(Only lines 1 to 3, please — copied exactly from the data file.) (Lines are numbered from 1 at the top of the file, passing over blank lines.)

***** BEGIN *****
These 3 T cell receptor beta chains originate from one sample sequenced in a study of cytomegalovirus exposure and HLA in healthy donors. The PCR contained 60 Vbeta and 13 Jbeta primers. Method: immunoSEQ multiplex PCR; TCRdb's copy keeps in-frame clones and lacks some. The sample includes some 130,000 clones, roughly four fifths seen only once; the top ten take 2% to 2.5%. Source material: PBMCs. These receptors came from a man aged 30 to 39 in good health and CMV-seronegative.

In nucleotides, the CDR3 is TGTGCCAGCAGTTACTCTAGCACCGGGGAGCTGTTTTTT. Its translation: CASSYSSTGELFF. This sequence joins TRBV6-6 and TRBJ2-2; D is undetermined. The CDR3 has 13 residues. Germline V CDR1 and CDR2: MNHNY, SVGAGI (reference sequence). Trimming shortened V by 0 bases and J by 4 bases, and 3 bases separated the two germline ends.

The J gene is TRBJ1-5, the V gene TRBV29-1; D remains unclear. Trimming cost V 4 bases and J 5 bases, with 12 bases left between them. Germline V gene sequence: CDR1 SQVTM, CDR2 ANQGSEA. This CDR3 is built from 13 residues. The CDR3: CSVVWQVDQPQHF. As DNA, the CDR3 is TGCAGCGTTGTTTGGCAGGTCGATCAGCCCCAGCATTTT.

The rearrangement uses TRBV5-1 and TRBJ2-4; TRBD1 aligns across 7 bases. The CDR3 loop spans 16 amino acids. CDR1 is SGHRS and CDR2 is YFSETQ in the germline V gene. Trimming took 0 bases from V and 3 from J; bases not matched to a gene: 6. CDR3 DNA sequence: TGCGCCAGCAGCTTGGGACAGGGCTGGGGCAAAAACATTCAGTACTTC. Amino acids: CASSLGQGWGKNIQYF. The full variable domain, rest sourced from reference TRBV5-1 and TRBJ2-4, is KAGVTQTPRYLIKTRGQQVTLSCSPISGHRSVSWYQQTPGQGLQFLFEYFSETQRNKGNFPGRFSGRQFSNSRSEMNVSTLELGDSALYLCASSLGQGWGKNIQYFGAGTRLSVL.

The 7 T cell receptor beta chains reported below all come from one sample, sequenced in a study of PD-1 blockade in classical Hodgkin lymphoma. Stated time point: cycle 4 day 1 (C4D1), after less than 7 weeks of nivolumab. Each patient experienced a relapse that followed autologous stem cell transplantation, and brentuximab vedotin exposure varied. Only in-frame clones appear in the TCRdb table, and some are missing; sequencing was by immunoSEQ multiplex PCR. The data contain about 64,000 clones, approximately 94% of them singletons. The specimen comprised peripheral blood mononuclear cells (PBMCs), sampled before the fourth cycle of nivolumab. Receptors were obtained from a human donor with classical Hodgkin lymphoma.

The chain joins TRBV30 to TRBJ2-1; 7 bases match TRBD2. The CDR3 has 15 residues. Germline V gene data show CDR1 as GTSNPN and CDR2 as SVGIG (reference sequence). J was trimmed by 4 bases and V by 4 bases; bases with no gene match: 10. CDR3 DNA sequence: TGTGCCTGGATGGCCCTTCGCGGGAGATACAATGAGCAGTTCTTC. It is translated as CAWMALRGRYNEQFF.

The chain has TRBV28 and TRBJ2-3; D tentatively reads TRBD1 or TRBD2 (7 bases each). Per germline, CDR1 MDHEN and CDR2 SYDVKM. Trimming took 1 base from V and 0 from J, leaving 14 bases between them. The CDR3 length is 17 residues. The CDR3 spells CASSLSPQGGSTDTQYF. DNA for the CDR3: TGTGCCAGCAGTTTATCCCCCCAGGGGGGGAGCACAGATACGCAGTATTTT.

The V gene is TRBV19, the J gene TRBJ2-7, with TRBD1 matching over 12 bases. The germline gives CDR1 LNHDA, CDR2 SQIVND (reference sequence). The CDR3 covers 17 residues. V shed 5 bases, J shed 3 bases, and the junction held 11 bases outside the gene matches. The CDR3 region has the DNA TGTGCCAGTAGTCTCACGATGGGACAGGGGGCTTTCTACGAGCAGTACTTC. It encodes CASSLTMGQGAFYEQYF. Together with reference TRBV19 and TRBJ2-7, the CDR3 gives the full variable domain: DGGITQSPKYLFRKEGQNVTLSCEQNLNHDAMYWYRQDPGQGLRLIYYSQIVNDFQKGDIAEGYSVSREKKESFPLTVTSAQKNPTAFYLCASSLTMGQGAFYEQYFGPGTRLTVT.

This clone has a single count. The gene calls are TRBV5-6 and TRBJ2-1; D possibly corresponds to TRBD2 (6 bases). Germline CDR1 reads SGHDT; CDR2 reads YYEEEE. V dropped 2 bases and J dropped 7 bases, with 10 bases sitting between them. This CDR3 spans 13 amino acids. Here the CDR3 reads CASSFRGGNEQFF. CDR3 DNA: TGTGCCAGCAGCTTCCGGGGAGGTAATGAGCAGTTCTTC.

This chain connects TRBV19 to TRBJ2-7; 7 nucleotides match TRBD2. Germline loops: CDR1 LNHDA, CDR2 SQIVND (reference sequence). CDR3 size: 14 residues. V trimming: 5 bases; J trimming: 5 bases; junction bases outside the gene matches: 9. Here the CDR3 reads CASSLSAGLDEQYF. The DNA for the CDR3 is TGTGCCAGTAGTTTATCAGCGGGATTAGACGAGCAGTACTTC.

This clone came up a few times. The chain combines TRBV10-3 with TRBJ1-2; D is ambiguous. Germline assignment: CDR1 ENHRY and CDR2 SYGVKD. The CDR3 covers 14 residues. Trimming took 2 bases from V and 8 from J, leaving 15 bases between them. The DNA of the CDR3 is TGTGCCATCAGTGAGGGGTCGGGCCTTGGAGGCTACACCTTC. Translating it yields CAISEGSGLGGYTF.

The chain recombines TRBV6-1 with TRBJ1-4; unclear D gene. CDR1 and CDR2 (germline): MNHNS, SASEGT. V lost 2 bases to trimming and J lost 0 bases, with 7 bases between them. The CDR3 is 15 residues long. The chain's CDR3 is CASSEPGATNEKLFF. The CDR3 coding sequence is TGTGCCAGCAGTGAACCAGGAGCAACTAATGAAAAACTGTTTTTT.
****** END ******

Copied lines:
These 3 T cell receptor beta chains originate from one sample sequenced in a study of cytomegalovirus exposure and HLA in healthy donors. The PCR contained 60 Vbeta and 13 Jbeta primers. Method: immunoSEQ multiplex PCR; TCRdb's copy keeps in-frame clones and lacks some. The sample includes some 130,000 clones, roughly four fifths seen only once; the top ten take 2% to 2.5%. Source material: PBMCs. These receptors came from a man aged 30 to 39 in good health and CMV-seronegative.

In nucleotides, the CDR3 is TGTGCCAGCAGTTACTCTAGCACCGGGGAGCTGTTTTTT. Its translation: CASSYSSTGELFF. This sequence joins TRBV6-6 and TRBJ2-2; D is undetermined. The CDR3 has 13 residues. Germline V CDR1 and CDR2: MNHNY, SVGAGI (reference sequence). Trimming shortened V by 0 bases and J by 4 bases, and 3 bases separated the two germline ends.

The J gene is TRBJ1-5, the V gene TRBV29-1; D remains unclear. Trimming cost V 4 bases and J 5 bases, with 12 bases left between them. Germline V gene sequence: CDR1 SQVTM, CDR2 ANQGSEA. This CDR3 is built from 13 residues. The CDR3: CSVVWQVDQPQHF. As DNA, the CDR3 is TGCAGCGTTGTTTGGCAGGTCGATCAGCCCCAGCATTTT.